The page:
In the New American Commentary David Garland make this thought provoking observation: “It is said that whatever it is that one fears the most that is what one will serve the most.”

What do you fear the most in this life? In what ways can you see yourself serving that fear? Perhaps we could look at it this way: what do you serve to keep your fear at bay? Before I committed my life to Jesus Christ, it was fear of demonic evil that drove me toward salvation. I sought protection from Christ. I believed he had more power than what threatened me. Still do.

Now, if it is true that what we serve most is what we fear most, then it explains why so many people’s worship of God is half-hearted, and why sincere service among those who claim to believe in Jesus is so infrequent and weak. We simply do not fear God.

Failure to fear God may be the backlash from too much teaching on cheap grace. It is also the expected consequence of the widespread assumption: “I can do whatever I want; God won’t care.” We could see this as a relative of atheism. For all practical purposes, regardless of what one professes, without fear (deep respect) there can be no realistic faith in the God who created the universe and will call every person to account for their actions.

Paul always kept the judgment of God before him. He fully expected to be evaluated by Christ at the judgment bar of Christ. I do not believe that the Apostle feared that the verdict would go against him. He had confident faith that he was made right by Christ’s atoning death on the cross and victorious resurrection. However, he fully realized that everyone needs to be persuaded of the truth. The reality is, “It is appointed for everyone once to die, and then comes judgment” (Hebrews 9:27). “For we must all stand before Christ to be judged. We will each receive whatever we deserve for the good or evil we have done in this earthly body” (2 Corinthians 5:10, NLT).

Everyone will be judged and we all desperately need salvation from eternal condemnation. Concern for those who are headed for destruction drove Paul to persuade people by proclaiming the Gospel of Jesus. “I passed on to you what was most important and what had also been passed on to me. Christ died for our sins, just as the Scriptures said. He was buried, and he was raised from the dead on the third day, just as the Scriptures said. He was seen by Peter and then by the Twelve. After that, he was seen by more than 500 of his followers at one time…” (1 Corinthians 15:3-6, NLT).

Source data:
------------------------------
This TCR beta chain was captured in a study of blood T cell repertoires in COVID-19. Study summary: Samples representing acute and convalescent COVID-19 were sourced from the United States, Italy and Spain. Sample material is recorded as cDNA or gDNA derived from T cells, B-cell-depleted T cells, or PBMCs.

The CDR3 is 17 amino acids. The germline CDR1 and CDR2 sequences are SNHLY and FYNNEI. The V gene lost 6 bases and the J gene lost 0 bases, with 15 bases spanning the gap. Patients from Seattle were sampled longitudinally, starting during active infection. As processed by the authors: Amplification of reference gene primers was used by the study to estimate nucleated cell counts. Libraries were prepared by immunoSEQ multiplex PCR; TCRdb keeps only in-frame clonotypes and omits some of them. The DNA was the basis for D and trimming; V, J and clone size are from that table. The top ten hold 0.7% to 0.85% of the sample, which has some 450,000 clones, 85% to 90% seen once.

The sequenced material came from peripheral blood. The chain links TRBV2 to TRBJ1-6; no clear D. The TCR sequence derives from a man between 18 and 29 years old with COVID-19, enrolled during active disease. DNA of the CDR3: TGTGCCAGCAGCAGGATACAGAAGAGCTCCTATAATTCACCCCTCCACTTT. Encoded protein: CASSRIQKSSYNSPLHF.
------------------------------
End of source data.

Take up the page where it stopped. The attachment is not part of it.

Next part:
So, what do you serve? Could it be something that helps you suppress your fear? Some people serve addictions to alcohol and/or drugs to escape anxiety/worry, which is a type of fear. People absorb themselves in academics or their careers, distract themselves with entertainment and games, become obsessed with competition or personal projects, all to escape the fear of insignificance, loneliness and death.

“Fear God and you need fear nothing else” (Isaiah 8:13). Add to that, “Fear God and you will worship nothing else.” Fear God and every activity will be an act of worship, every act of service will be for his sake.

The UnChurch Experiment

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Lifewellchurch.com will be doing something different for the summer. Perhaps you can incorporate this challenge into your own church experience, or apply it in some way to your walk with God.

Beginning June 1st we will not meet on Sunday morning…   for the rest of the summer! 

Do not to go to church anywhere Sunday morning; instead, be the church to the unchurched by shining your light where the unchurched go. 

We will gather together each Sunday at 5:00 p.m. to hear your stories, then we’ll worship our God in Spirit and Truth at 5:30.

10 UnChurch Experiment Assignments.

1. Invite some unchurched friends and/or family to brunch, ask if you may pray for their needs. 
2. Go somewhere fun and find an unchurched person to check out Lifewell UnChurch Worship
3. Do a service project with your friends and/or family. 
4. Relax and relate with your family: no electronic devices or TV, just face to face contact. 
5. Read your Bible for one hour without interruption, then post to a social network about what you learned. Invite people on your network to Lifewell UnChurch Worship.
6. Knock on a neighbor’s door and share something with them. Invite them to check out Lifewell UnChurch Worship.
7. Make a video to share the Gospel, i.e., interview some people about a relevant topic that may be used as a catalyst for sharing the Gospel. Tell them it will be played at a Lifewell gathering.
8. Walk or ride bikes at a park near your house and meet others. Invite them to Lifewell UnChurch Worship.
9. Walk the ROC neighborhood (an older and poorer area of town densely populated with apartments) and invite people to Lifewell UnChurch Worship at 5:30p.m.
10. Volunteer somewhere. Shine your light and tell everyone about Jesus. Invite people to Lifewell UnChurch Worship.